President Obama unveiled his immigration plan last November 20 in a televised address from the White House. The GOP immediately vowed to counter the President’s executive action.
About five million undocumented immigrants would benefit from his plan. They include parents of children who are U.S. citizens or legal permanent residents. It also expands the 2012 DACA program that has deferred the removal of young immigrants. Most of the beneficiaries of the plan would be given work permits. More details of the immigration relief will be spelled out soon.
Speaker John A. Boehner (R-Ohio) said that the GOP will try to cripple the president’s action with legal challenges or cancelling their funding. He had said that the Republicans would “fight the president tooth and nail.” To this end, the GOP, which would control both House and Senate next year, could pass a bill defunding agencies responsible for the relief programs and immigration enforcement.
Congress is also scheduled to pass an omnibus spending bill by December 11, 2014. The measure should fund the government until October 2015; however, House Republicans are considering passing a short-term funding measure that will fund the government only through February next year. This will allow them to pass a bill that will prohibit disbursement of funds on processing of applications and work permits covered by the President’s executive order.
If Congress passes a short-term funding measure, many believe that a vote on another spending bill early next year could lead to “brinkmanship” such as threats to defund the government that could lead to a government shutdown. The President, however, relies on the word of Mitch McConnell, incoming Senate Majority Leader, that Republicans would not be shutting down the government.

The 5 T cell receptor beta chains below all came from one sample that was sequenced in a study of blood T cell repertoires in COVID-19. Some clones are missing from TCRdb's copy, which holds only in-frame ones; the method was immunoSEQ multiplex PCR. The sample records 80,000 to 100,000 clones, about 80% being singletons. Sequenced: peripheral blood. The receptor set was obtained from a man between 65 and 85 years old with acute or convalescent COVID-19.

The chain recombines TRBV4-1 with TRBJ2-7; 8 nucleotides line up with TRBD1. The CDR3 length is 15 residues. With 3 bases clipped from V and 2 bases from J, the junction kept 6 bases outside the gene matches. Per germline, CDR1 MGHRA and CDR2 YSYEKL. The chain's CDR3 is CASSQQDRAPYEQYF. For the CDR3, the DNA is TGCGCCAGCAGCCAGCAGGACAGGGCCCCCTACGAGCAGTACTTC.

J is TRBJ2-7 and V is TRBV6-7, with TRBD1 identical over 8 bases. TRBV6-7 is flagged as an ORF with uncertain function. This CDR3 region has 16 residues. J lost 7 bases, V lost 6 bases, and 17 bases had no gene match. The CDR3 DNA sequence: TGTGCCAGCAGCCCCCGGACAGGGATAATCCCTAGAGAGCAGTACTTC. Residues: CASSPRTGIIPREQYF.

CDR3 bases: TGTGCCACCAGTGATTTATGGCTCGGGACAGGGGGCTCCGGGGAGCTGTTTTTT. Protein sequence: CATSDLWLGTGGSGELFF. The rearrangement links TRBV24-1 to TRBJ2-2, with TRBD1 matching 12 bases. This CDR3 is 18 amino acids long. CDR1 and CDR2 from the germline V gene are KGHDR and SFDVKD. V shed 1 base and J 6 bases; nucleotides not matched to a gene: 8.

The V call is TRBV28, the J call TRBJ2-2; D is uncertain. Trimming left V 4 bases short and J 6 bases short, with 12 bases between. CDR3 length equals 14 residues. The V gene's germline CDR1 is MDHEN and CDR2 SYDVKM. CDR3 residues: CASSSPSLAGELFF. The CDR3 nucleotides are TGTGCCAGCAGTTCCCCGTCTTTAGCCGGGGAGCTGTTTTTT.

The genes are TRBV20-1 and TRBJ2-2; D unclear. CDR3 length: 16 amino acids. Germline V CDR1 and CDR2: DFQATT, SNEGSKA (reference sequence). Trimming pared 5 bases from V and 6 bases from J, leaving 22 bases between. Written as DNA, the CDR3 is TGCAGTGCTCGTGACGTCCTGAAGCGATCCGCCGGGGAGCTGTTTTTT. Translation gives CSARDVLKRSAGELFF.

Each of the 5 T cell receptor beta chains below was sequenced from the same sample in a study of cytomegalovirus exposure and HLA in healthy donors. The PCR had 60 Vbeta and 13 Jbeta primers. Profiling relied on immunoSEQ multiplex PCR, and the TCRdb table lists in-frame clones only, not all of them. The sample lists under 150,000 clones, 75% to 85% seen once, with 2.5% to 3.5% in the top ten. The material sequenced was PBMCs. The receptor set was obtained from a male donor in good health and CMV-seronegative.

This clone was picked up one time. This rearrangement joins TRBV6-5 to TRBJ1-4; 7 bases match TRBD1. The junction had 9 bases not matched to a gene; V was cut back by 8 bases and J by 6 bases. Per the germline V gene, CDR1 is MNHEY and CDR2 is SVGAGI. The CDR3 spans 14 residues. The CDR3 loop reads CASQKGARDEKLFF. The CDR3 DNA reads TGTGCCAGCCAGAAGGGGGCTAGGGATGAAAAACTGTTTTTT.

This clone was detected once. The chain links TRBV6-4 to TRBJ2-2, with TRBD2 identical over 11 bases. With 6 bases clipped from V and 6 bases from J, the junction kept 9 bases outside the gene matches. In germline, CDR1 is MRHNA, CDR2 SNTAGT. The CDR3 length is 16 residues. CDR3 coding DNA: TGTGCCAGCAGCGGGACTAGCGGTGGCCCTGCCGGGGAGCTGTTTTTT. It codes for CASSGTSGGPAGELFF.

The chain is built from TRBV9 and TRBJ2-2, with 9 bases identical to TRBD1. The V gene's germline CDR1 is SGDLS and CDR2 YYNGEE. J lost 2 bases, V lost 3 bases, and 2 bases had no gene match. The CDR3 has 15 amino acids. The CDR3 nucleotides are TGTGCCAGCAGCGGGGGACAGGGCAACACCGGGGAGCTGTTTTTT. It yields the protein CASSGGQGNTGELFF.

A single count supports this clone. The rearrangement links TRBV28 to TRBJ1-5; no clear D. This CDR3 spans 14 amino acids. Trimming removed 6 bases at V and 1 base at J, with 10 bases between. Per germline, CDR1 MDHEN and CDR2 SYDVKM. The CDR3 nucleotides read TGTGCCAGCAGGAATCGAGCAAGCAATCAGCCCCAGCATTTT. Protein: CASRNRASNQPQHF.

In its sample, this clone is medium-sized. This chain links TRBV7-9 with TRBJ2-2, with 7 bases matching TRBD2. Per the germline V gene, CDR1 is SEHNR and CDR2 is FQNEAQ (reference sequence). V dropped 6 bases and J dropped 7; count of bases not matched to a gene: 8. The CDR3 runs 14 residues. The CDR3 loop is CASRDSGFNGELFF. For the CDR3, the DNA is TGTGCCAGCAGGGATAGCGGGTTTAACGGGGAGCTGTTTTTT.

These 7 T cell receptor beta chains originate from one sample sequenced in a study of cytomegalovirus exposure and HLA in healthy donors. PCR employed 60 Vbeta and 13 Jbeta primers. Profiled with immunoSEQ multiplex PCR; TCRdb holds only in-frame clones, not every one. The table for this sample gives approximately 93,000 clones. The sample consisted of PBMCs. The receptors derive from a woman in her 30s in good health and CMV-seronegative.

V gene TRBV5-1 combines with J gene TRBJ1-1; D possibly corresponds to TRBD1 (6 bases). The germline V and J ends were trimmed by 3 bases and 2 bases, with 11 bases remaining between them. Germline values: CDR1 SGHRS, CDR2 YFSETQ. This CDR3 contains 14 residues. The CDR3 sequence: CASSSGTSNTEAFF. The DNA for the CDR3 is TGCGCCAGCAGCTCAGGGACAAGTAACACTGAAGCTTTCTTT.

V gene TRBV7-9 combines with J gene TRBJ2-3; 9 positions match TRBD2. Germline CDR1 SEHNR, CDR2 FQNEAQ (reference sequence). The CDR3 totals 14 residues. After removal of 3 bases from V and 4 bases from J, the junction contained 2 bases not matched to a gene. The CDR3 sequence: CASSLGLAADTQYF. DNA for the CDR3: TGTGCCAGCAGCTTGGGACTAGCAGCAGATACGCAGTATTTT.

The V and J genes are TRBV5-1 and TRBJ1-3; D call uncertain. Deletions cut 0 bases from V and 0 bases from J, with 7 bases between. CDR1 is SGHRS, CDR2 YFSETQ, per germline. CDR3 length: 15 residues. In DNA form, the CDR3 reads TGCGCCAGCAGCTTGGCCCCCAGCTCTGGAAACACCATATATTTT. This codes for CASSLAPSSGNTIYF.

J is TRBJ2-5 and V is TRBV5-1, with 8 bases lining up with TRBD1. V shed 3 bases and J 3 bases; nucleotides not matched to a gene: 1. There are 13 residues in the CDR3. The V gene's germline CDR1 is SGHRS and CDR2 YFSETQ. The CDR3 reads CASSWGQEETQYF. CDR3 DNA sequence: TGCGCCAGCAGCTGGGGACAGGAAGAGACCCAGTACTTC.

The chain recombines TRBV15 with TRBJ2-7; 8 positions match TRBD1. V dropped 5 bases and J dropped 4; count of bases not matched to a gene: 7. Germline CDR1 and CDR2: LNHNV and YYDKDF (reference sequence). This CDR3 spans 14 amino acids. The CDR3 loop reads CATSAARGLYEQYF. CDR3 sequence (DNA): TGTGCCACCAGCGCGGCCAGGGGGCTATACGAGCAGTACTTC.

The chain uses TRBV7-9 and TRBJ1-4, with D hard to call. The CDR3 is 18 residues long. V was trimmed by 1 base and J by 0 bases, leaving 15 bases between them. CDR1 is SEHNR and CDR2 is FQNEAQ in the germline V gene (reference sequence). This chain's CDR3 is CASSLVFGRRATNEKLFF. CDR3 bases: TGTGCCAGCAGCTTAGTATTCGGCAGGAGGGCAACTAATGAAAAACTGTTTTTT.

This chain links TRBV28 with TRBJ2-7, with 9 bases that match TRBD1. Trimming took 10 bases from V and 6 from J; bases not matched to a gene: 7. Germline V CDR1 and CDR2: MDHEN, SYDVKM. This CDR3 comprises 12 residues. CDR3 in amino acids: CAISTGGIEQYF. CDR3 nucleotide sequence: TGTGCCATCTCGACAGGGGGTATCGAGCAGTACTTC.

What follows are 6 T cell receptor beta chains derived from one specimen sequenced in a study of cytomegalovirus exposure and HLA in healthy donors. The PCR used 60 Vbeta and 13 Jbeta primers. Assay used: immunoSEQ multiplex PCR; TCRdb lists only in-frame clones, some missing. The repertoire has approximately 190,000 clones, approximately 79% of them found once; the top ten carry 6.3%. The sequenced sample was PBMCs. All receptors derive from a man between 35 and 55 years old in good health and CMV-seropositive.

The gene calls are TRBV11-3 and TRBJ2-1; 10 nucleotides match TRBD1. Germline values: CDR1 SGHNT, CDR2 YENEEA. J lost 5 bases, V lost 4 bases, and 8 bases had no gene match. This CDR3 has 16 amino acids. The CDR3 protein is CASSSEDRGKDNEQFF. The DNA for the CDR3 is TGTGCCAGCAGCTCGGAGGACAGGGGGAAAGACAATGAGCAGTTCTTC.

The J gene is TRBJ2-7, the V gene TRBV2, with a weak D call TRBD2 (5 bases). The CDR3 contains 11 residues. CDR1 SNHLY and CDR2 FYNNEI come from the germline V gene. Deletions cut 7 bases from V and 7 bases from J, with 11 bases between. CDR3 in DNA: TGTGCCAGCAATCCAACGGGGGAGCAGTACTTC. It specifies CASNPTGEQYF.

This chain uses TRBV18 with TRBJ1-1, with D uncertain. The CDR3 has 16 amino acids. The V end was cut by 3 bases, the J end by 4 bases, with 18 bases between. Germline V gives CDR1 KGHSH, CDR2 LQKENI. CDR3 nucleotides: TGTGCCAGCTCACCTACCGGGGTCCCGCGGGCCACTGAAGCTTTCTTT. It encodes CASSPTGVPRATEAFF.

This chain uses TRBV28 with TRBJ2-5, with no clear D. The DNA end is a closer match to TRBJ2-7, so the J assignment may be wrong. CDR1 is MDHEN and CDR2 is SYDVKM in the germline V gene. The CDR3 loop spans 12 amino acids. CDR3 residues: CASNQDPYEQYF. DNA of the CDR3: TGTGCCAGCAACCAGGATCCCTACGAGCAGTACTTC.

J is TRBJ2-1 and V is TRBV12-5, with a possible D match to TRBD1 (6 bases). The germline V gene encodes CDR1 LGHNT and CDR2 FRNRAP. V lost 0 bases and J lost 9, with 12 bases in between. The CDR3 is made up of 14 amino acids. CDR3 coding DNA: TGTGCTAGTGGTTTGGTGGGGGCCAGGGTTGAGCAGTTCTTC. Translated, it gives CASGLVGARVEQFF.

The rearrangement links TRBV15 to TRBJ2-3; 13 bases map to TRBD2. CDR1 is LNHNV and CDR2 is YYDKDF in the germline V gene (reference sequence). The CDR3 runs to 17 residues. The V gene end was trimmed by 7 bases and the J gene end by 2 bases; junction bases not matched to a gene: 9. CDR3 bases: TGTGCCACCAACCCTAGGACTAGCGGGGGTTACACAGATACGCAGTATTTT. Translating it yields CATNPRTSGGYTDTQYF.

Speaker House Boehner, on the other hand, warned “that all options are on the table.” A number of Republicans are also considering impeachment, including Rep. Steve King (R-Iowa) who had said that he will call for impeachment of the President for his executive action.
Before the President’s announcement, immigrant rights advocates had complained that any delay on the part of the President to exercise his executive authority would subject thousands of families to more suffering. Each year, about 400,000 have been deported. With the current enforcement policies in place, Obama has removed more than two million immigrants under his presidency.
America’s Voice Deputy Director Lynn Tramonte said “Every day that there’s no executive action over 1,000 families lose a loved one to deportation. It was not acceptable for them to delay this summer, this fall and certainly would not be acceptable for them to delay any further.”
Senators Harry Reid (D-Nevada), Richard Durbin (D-Illinois), Charles Schumer (D-New York), Patty Murray (D-Washington State), Robert Menendez (D-New Jersey), and Michael F. Bennet (D-Colorado) in their support letter to the President said that “Immigrant communities have waited too long for House Republicans to catch up with the American public’s support for comprehensive immigration reform. We strongly support your plan to improve as much of the immigration system as you can within your legal authority…”
Although the opposition from the GOP is mounting, the administration is relying on the support from immigrants which would make Republicans think twice as to their steps to derail his immigration plans.
The executive order issued by the President can be readily superseded by act of Congress. If Republicans are unwilling to fix the broken immigration system, they should, at the very least, not hinder the President to do what he can within his legal authority to improve it.